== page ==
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Bavaria

History

From the Romans to the Wittelsbachs

The borders of Bavaria have varied considerably in its history. The region was inhabited by Celts when Drusus conquered it (15 B.C.) for Rome. The Baiuoarii (see Germans) invaded it (6th cent. A.D.) and set up the duchy to which they gave their name. It was one of the five basic or stem duchies of medieval Germany. Irish and Scottish monks began the Christianization of the area, and it was completed (8th cent.) by St. Boniface. In 788, Charlemagne defeated Duke Tassilo III and added Bavaria to his empire. From 817 to 911, Bavaria was ruled by the Carolingians Louis the German, Carloman (d. 880), Arnulf, and Louis the Child.

In 911 the duchy (then comprising, roughly, Bavaria proper, present-day Austria, and part of the Upper Palatinate) came under indigenous rulers. Frequent Magyar inroads were stopped (955) by Emperor Otto I, who in 947 had given Bavaria to his brother Henry. Henry's grandson was duke of Bavaria when he was elected (1002) German king as Henry II. After his accession Bavaria was ruled by various houses, but in 1070 Emperor Henry IV gave the fief to Welf, or Guelph, d'Este IV (see Este), who began the dynasty of the Guelphs.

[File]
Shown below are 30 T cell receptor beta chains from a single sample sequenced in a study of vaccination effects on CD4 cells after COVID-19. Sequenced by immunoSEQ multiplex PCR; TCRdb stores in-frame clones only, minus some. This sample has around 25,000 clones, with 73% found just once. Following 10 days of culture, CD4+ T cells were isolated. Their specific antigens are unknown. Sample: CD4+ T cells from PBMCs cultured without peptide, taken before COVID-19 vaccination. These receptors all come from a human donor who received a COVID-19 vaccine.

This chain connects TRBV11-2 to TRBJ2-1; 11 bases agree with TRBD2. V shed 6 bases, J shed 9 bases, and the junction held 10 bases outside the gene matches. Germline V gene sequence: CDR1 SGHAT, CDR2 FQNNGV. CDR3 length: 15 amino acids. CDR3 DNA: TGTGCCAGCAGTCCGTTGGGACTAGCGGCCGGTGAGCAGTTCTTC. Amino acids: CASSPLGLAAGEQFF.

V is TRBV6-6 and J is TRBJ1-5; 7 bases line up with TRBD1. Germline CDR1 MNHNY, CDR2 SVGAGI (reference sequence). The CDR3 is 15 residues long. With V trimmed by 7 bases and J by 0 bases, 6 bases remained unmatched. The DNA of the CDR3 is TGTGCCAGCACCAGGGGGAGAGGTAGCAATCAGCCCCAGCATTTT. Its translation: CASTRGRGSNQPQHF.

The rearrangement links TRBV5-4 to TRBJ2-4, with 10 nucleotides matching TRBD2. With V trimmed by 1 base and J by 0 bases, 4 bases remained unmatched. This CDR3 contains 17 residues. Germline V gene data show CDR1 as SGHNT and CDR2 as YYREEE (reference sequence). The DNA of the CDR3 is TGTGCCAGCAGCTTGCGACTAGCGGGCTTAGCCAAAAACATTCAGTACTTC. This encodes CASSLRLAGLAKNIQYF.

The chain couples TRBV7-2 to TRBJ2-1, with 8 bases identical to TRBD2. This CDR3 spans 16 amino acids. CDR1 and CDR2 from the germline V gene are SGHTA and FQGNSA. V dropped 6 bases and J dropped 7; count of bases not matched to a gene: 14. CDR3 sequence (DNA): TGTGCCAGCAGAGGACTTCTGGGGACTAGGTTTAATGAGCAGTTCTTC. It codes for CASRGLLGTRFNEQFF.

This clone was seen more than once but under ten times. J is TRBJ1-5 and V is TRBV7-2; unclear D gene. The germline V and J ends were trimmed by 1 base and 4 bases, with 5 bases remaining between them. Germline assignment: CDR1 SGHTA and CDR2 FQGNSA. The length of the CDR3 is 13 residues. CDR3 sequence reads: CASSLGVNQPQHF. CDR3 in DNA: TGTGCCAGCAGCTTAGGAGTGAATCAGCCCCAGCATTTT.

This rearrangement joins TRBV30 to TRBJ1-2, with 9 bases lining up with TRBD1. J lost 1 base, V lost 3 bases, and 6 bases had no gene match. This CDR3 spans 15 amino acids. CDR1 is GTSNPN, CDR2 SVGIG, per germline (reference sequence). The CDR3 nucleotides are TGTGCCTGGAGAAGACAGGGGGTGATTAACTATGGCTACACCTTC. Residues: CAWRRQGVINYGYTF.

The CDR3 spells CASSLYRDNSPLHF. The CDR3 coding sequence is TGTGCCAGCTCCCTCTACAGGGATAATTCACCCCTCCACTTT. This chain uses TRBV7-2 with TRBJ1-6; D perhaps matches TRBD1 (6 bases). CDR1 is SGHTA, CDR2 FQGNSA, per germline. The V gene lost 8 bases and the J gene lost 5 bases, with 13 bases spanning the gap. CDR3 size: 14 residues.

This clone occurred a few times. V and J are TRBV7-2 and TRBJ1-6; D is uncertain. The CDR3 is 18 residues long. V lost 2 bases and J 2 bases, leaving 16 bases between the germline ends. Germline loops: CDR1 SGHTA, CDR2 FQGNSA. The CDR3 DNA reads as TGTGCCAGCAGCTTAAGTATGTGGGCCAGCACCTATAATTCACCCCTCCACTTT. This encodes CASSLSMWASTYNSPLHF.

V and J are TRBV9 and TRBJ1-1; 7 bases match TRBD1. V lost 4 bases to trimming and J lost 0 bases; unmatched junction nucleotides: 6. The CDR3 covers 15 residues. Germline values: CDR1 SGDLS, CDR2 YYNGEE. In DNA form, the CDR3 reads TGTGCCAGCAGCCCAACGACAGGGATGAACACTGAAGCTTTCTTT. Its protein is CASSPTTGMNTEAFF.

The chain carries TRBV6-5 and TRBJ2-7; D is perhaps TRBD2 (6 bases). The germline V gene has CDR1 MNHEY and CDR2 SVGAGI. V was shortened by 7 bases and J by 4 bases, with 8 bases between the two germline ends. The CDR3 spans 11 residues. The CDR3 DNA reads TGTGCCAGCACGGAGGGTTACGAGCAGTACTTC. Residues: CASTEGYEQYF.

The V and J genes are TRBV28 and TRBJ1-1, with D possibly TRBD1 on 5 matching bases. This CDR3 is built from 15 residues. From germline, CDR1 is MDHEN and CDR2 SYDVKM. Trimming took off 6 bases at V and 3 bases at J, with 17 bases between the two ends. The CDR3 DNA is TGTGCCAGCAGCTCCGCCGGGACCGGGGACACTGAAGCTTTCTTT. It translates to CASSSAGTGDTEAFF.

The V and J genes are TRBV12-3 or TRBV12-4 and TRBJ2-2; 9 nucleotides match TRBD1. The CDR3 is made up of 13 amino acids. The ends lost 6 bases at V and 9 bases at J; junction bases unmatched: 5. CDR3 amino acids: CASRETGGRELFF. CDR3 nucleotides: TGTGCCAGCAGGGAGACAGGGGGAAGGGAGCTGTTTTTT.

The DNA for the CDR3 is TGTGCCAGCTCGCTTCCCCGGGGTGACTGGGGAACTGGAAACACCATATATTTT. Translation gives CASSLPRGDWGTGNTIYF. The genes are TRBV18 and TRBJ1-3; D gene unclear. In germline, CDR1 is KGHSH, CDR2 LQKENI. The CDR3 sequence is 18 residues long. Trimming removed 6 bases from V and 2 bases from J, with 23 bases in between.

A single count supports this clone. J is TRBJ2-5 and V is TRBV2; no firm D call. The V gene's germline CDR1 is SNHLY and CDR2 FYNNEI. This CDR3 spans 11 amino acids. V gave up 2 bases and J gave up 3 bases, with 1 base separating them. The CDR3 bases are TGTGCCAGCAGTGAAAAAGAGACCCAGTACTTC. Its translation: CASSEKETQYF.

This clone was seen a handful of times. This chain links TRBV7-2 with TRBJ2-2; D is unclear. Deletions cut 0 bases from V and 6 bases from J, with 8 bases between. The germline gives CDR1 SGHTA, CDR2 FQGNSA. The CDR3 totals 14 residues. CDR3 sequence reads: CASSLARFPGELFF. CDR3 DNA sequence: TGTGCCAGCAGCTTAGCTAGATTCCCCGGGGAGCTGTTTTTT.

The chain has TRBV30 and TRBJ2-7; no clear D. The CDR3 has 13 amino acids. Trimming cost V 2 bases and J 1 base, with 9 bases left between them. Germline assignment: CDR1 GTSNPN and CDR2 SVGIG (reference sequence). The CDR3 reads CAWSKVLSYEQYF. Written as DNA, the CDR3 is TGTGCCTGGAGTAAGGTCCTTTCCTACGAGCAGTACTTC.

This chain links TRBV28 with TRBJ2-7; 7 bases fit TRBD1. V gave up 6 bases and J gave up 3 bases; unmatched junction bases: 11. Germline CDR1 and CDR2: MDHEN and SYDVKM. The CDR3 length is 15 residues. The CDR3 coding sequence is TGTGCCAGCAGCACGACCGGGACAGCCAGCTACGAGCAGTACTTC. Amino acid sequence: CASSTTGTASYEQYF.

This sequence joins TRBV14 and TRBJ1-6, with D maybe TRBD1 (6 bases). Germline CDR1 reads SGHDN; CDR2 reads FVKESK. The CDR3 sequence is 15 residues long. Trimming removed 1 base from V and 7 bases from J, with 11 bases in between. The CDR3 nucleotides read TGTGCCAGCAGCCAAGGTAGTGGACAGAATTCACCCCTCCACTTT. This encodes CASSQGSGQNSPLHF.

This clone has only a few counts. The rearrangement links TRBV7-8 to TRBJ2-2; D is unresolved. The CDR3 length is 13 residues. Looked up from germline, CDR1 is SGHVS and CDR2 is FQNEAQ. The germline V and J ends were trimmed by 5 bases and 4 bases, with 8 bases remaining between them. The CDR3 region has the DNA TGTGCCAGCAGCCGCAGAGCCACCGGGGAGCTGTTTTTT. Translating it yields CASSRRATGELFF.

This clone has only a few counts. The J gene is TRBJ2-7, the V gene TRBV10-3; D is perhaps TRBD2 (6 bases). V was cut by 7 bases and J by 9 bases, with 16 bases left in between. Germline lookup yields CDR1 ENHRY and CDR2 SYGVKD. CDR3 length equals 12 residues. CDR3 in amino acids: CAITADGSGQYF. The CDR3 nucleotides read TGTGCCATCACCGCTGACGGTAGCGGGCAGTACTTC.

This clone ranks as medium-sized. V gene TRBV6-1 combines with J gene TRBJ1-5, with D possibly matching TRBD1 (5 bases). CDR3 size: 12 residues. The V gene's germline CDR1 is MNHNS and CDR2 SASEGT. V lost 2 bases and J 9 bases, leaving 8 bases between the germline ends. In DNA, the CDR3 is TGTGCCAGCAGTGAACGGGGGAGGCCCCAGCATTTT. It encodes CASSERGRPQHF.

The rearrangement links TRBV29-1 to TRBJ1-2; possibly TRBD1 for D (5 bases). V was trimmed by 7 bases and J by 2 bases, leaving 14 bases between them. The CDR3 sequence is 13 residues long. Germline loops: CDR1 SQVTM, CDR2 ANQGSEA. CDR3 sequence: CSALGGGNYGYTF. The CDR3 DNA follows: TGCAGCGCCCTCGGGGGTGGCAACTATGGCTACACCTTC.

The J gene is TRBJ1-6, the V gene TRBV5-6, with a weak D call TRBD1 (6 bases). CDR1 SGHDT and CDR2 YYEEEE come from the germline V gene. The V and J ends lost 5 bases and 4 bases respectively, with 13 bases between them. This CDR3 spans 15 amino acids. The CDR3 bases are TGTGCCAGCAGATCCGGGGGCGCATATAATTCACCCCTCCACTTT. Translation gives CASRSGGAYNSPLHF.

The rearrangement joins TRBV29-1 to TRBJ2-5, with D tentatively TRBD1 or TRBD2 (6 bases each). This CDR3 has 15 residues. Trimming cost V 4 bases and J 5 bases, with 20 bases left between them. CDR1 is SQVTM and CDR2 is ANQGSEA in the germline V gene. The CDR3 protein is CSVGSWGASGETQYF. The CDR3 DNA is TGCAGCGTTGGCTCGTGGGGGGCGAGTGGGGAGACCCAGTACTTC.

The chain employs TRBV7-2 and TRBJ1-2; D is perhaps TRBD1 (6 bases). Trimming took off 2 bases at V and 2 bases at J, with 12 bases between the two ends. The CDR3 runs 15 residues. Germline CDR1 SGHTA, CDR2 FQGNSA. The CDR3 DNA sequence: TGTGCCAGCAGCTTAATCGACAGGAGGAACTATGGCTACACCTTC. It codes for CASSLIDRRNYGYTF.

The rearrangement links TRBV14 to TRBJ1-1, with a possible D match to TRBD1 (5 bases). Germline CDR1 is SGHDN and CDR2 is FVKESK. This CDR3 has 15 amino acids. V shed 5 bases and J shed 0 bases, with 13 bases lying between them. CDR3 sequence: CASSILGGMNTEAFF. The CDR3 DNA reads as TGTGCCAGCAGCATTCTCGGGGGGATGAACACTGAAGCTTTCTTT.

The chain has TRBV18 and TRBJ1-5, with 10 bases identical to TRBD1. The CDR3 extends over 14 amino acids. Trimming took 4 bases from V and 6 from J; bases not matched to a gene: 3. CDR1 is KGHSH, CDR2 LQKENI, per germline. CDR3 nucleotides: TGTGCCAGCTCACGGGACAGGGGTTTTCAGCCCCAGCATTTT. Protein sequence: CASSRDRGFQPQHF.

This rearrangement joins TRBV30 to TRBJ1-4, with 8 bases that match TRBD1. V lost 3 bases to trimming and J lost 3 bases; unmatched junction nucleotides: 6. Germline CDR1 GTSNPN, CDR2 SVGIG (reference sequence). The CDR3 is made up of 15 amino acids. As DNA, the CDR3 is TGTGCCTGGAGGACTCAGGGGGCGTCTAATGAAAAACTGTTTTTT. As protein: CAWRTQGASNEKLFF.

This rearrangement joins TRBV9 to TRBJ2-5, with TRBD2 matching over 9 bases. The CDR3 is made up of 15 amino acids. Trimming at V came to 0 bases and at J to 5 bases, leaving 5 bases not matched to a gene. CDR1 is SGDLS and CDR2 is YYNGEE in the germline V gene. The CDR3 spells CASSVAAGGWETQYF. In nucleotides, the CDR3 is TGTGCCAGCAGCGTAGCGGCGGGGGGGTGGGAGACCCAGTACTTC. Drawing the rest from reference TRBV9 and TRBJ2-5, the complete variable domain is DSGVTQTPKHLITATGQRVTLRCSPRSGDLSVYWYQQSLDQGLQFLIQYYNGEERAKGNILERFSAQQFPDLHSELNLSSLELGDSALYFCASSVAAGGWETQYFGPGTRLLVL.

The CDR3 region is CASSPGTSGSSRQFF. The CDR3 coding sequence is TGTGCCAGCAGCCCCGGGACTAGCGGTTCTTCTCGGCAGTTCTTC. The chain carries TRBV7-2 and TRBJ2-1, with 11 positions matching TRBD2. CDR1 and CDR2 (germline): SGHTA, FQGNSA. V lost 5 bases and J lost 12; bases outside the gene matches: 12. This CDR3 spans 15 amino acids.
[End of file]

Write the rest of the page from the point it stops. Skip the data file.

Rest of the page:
From the 9th to the 12th cent. the Bavarian dukes, of whatever house, were at the center of the rebellions of the great German princes against the imperial authority. To reduce their power Emperor Otto II in 976 stripped the duchy of all but present-day Upper and Lower Bavaria and the Tyrol. When in 1137 the Guelph Henry the Proud acquired Saxony in addition to Bavaria, Conrad III deposed him and gave Bavaria to the Babenberg rulers of Austria. Frederick II restored (1156) Bavaria to Henry the Lion but in 1180 deposed the rebellious Guelph and bestowed the duchy (from which he detached considerable territory in what is now Austria) on Otto of Wittelsbach. The political history of Bavaria, much reduced in importance, became that of the Wittelsbach family, which ruled until 1918.

Bavaria under the Wittelsbachs

The Wittelsbach fiefs, including the Rhenish Palatinate (acquired in 1214), were almost always divided among the numerous branches of the dynasty. Under the Wittelsbach emperor Louis IV (reigned 1328–47), Bavaria was briefly reunited. Duke Albert IV (1467–1508), who again united Bavaria (except the Rhenish Palatinate), introduced the law of primogeniture; thus Bavaria entered the Reformation period much strengthened. The triumph of Catholicism in Bavaria proper was crucial for its later history. Duke Maximilian I (1597–1651) headed the Catholic League in the Thirty Years War and was rewarded with the Upper Palatinate and the rank of elector.